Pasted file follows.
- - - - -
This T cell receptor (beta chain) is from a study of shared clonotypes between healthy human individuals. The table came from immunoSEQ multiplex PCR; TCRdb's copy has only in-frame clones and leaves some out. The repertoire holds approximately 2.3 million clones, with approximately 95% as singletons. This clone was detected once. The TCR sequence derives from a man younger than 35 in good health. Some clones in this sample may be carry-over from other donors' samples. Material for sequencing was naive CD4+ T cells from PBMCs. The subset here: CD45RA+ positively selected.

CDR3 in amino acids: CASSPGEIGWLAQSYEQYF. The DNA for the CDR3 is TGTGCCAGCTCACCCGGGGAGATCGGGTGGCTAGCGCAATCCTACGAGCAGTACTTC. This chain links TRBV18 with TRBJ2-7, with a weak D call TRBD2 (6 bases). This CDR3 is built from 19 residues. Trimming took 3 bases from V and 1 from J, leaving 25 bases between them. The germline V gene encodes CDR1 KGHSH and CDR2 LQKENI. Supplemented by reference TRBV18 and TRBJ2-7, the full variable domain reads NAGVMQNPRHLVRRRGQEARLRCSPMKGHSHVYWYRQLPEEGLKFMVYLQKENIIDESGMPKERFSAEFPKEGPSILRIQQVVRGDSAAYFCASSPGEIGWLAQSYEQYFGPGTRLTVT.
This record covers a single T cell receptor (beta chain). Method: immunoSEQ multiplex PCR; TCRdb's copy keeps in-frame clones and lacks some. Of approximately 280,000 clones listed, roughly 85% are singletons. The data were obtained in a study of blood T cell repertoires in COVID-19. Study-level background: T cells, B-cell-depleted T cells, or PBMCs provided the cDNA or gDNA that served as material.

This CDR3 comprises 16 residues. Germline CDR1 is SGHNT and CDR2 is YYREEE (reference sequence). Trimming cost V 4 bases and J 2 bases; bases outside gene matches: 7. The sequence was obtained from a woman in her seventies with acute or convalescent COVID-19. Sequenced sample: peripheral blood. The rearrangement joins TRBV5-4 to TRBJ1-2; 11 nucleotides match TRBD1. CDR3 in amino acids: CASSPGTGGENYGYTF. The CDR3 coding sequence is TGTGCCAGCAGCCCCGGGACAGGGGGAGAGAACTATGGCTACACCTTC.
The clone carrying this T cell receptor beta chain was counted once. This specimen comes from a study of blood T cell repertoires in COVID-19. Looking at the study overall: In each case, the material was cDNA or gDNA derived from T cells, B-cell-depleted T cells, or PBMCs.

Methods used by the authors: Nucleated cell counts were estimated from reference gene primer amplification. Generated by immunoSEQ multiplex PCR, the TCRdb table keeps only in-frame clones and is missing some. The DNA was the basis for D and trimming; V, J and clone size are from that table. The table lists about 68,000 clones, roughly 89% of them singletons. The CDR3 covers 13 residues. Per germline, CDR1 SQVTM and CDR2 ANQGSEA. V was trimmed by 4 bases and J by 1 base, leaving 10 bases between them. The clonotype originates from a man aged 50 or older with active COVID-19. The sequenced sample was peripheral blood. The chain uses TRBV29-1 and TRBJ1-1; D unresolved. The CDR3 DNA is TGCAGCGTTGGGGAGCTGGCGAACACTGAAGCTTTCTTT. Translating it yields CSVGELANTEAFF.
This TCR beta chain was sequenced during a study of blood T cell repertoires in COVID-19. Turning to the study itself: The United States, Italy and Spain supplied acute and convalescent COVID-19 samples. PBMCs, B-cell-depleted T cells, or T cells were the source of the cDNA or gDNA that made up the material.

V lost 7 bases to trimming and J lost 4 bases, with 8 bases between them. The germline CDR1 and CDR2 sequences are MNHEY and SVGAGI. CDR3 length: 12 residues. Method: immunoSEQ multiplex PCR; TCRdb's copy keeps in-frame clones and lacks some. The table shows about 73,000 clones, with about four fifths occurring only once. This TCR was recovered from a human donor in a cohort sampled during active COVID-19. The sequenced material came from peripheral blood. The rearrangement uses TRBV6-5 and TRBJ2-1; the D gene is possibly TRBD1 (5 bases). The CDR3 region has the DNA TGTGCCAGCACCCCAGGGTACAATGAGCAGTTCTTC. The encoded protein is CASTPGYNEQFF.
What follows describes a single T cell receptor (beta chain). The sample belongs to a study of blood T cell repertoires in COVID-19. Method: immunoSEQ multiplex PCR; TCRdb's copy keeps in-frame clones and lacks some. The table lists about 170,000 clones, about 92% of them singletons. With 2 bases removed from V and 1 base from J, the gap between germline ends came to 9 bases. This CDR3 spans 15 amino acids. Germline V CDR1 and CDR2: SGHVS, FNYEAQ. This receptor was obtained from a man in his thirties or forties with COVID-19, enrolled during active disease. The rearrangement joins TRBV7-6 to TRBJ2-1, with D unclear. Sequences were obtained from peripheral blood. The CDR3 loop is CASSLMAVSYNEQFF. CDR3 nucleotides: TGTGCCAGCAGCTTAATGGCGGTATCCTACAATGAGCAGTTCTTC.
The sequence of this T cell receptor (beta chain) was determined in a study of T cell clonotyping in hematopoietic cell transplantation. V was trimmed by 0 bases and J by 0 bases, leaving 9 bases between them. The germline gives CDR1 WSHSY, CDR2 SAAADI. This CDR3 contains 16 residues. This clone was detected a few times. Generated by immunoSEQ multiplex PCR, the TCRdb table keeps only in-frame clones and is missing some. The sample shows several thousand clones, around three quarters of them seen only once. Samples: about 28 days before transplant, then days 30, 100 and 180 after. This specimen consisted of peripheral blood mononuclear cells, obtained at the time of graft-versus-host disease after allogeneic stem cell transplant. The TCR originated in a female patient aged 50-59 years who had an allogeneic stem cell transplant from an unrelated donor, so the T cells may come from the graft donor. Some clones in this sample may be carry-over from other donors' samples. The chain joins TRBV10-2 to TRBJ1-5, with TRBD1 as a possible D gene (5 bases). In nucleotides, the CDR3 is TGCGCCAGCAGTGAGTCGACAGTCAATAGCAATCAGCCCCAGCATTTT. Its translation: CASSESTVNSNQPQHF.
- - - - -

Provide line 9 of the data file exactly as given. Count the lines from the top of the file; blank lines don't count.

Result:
What follows describes a single T cell receptor (beta chain). The sample belongs to a study of blood T cell repertoires in COVID-19. Method: immunoSEQ multiplex PCR; TCRdb's copy keeps in-frame clones and lacks some. The table lists about 170,000 clones, about 92% of them singletons. With 2 bases removed from V and 1 base from J, the gap between germline ends came to 9 bases. This CDR3 spans 15 amino acids. Germline V CDR1 and CDR2: SGHVS, FNYEAQ. This receptor was obtained from a man in his thirties or forties with COVID-19, enrolled during active disease. The rearrangement joins TRBV7-6 to TRBJ2-1, with D unclear. Sequences were obtained from peripheral blood. The CDR3 loop is CASSLMAVSYNEQFF. CDR3 nucleotides: TGTGCCAGCAGCTTAATGGCGGTATCCTACAATGAGCAGTTCTTC.